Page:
by Jorge Gomez • 6 min read
Last week, First Liberty Institute and The American Legion made history at the U.S. Supreme Court, when the Justices issued their ruling stating that the Bladensburg WWI Veterans Memorial is constitutional, and that it will remain standing in honor of the 49 fallen heroes of Prince George’s County, MD.
While millions of Americans are celebrating this historic and landmark victory for religious freedom, several opponents, including the ACLU, were eager to undermine and belittle the High Court’s decision.
Opponents to the decision began immediately referring to it as an act of “religious favoritism”, even going so far as to call it “deeply disappointing.” Make no mistake, their strategy is to portray the Justices’ decision as a narrow ruling in an effort to lessen public perception of this major, precedent-setting victory, one that’s going to protect religious freedom for decades to come.
In the video below, First Liberty Institute’s President, CEO and Chief Counsel, Kelly Shackelford, explains why the Court’s ruling is going to have a direct impact on you, your family and the religious freedom of millions of Americans.
Watch below to get Kelly’s in-depth analysis and learn more about what the Justices said.
In addition to Kelly’s explanation, we’ve outlined three main points in this historic decision that you and every other American needs to understand. Let’s take some time to explore these in more detail.
At a broad level, most of us understand that this was, without question, a victory that saved the Bladensburg Peace Cross, along with thousands of other similar veterans memorials—including those in Arlington National Cemetery—from desecration or destruction.
In summary, seven of the nine Justices agreed and concluded that the Bladensburg Cross does not violate the Constitution, specifically the Establishment Clause of the First Amendment. In other words, these Justices said nothing is wrong with this memorial, and that it will remain where it is and will not be coming down.
When we look more intently at the decision, we find five Justices who agreed that the Lemon test is no longer applicable, and that it must be “shelved,” as Justice Gorsuch phrased it.
Aptly named, the Lemon test is a bad legal precedent that’s been around for the last 50 years, and it’s what has caused countless attacks on religious displays, like nativity scenes, Ten Commandments monuments, Stars of David, national motto plaques and other similar symbols with religious imagery. This includes a current Ten Commandments memorial that First Liberty is defending on behalf of the state of Arkansas.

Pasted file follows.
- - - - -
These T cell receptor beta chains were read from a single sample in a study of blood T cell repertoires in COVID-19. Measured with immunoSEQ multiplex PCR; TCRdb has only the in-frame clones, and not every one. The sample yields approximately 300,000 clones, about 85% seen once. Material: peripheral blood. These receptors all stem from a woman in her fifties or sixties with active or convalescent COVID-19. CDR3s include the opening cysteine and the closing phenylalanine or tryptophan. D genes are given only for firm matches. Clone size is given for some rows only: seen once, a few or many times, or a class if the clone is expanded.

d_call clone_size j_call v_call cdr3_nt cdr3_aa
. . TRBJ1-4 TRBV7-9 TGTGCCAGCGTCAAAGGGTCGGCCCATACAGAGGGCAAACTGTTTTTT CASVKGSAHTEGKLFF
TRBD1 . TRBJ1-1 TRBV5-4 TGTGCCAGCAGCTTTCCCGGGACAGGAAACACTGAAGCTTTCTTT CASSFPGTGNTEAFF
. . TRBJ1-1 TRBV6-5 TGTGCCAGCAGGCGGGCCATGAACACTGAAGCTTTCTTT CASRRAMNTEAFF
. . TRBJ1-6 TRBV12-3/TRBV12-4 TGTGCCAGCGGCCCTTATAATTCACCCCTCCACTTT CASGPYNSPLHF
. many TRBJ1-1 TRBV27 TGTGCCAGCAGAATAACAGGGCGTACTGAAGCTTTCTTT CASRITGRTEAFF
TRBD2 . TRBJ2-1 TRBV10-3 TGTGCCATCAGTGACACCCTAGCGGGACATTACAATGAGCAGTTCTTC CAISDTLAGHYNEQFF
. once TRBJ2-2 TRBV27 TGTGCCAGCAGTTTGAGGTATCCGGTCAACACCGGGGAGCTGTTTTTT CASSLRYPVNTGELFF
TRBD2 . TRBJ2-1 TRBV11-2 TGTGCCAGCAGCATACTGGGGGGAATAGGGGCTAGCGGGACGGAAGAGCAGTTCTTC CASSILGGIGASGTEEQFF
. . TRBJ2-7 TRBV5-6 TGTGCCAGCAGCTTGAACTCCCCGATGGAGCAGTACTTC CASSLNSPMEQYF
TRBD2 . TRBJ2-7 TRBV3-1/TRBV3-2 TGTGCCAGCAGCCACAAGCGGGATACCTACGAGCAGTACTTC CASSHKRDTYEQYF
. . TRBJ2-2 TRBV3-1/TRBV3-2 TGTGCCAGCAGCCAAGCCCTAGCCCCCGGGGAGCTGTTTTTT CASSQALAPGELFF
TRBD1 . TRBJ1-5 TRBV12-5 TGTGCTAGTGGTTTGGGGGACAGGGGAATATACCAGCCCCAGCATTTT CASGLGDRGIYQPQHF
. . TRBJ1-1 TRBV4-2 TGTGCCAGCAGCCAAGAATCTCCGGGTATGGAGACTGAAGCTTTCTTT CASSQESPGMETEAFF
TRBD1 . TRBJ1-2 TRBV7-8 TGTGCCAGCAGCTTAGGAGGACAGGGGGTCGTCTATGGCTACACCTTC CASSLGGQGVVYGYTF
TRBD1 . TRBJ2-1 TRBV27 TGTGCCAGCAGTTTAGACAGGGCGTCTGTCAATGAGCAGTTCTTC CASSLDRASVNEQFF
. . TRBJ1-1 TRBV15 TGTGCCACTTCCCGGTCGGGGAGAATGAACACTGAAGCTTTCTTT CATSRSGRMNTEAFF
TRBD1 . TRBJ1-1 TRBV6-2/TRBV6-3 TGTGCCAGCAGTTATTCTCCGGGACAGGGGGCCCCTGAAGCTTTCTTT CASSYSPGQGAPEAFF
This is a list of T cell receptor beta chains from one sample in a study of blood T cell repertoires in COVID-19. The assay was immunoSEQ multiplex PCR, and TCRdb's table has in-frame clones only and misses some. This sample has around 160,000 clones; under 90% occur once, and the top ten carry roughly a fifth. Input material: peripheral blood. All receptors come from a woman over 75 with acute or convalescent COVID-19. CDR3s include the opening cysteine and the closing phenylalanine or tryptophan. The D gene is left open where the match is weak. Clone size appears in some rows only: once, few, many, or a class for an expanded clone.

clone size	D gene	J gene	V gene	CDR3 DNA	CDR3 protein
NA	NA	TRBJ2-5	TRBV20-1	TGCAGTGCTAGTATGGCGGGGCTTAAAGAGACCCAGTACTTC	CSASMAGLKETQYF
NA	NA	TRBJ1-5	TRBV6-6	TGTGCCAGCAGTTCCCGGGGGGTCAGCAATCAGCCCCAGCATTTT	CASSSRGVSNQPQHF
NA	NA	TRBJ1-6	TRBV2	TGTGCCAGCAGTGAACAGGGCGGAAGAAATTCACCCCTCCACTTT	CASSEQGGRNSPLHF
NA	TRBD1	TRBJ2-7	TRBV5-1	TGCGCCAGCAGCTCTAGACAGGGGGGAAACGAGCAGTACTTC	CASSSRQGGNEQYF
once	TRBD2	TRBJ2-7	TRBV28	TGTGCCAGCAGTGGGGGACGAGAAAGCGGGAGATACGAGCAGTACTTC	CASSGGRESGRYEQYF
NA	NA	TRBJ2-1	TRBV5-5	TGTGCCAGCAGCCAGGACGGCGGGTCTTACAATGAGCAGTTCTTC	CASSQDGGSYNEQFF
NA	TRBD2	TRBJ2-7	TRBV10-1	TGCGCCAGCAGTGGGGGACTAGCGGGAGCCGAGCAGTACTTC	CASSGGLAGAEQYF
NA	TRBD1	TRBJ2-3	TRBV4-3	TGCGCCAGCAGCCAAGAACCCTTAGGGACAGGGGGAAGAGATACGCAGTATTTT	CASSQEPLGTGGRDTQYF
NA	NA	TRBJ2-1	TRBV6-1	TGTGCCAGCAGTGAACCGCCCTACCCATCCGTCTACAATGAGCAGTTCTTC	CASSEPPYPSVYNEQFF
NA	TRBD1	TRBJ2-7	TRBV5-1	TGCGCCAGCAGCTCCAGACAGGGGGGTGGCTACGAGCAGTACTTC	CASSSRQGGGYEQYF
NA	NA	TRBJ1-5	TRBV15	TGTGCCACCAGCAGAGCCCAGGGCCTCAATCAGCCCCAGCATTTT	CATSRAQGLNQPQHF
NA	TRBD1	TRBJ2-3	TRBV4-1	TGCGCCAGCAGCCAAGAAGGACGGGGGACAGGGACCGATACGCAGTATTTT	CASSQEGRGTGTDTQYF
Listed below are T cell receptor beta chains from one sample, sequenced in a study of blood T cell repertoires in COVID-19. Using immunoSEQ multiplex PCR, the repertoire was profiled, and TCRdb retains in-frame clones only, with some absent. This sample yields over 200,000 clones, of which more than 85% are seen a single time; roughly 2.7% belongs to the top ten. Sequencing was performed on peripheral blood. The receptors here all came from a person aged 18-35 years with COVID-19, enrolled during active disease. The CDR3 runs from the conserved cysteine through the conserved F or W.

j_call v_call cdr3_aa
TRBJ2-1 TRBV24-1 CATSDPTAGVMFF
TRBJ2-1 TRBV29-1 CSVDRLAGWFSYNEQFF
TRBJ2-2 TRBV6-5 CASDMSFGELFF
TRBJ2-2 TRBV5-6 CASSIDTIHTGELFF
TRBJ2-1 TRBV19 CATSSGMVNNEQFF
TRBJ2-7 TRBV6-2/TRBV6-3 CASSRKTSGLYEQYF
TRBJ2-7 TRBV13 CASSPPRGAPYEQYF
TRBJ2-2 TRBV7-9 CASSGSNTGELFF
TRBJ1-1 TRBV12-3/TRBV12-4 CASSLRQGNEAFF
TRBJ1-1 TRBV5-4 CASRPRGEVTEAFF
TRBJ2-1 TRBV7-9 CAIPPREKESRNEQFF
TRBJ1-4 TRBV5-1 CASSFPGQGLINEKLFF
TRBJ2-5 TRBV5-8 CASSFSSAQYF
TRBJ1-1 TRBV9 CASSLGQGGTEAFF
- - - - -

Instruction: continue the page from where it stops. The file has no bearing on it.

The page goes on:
Now, with five Justices of the Supreme Court making it clear that they will no longer look or review cases in light of Lemon, it’s abundantly clear that this is ruling will have longstanding implications for how future religious freedom cases are decided.
That is to say, the Bladensburg decision does establish an important precedent, namely that the Supreme Court will use a more historical approach when interpreting the Establishment Clause.
So while our opponents may be trying to downplay the significance of the decision, there is no disputing that a majority of the Justices have put Lemon on its deathbed, and this means that a half-century of government hostility to religion in public is finally over.
Digging in even deeper, we also find five Justices who agreed that in addition to historical monuments or symbols, we have longstanding and ageless principles in America, and that all of these are presumed to be consistent with the Constitution.
In other words, practices and displays consistent with America’s history and tradition are, by default, considered constitutional. This means that from now on, the burden falls on our opponents to prove that a display or tradition is a complete and direct violation of the Constitution.
This is a major legal achievement, especially because it will make it far more difficult for our opponents to bring up frivolous lawsuits. Prior to the Bladensburg decision, it was far too easy for anyone to be “offended” by some religious symbol or practice that they were exposed to in a public setting. In essence, activist groups and hostile government officials can no longer use the First Amendment to club religious Americans or to stifle their public expressions of faith.
In practice, this makes it permissible to continue on with religious traditions, practices or displays that have been used in our country’s history. The presumption of constitutionality will open up countless opportunities for Americans to live and express their faith freely, such as opening government meetings with a prayer or invocation, students in public schools sharing their faith in their graduation speech, and even teachers being able to pray privately on school grounds.
Over the last 30 years, many of us have lived in an America in which many thought it was illegal for religion to exist in the public square. But thanks to this decision, you and I, and millions of Americans of all faiths, will now have more religious freedom than we’ve had in years – or even in our lifetimes.
We’re celebrating The Biggest 30th, the most important victories of 2019 for religious freedom both in and out of the courtroom. Your help is vital to this work. Give now and join us in the fight to protect religious liberty for all Americans.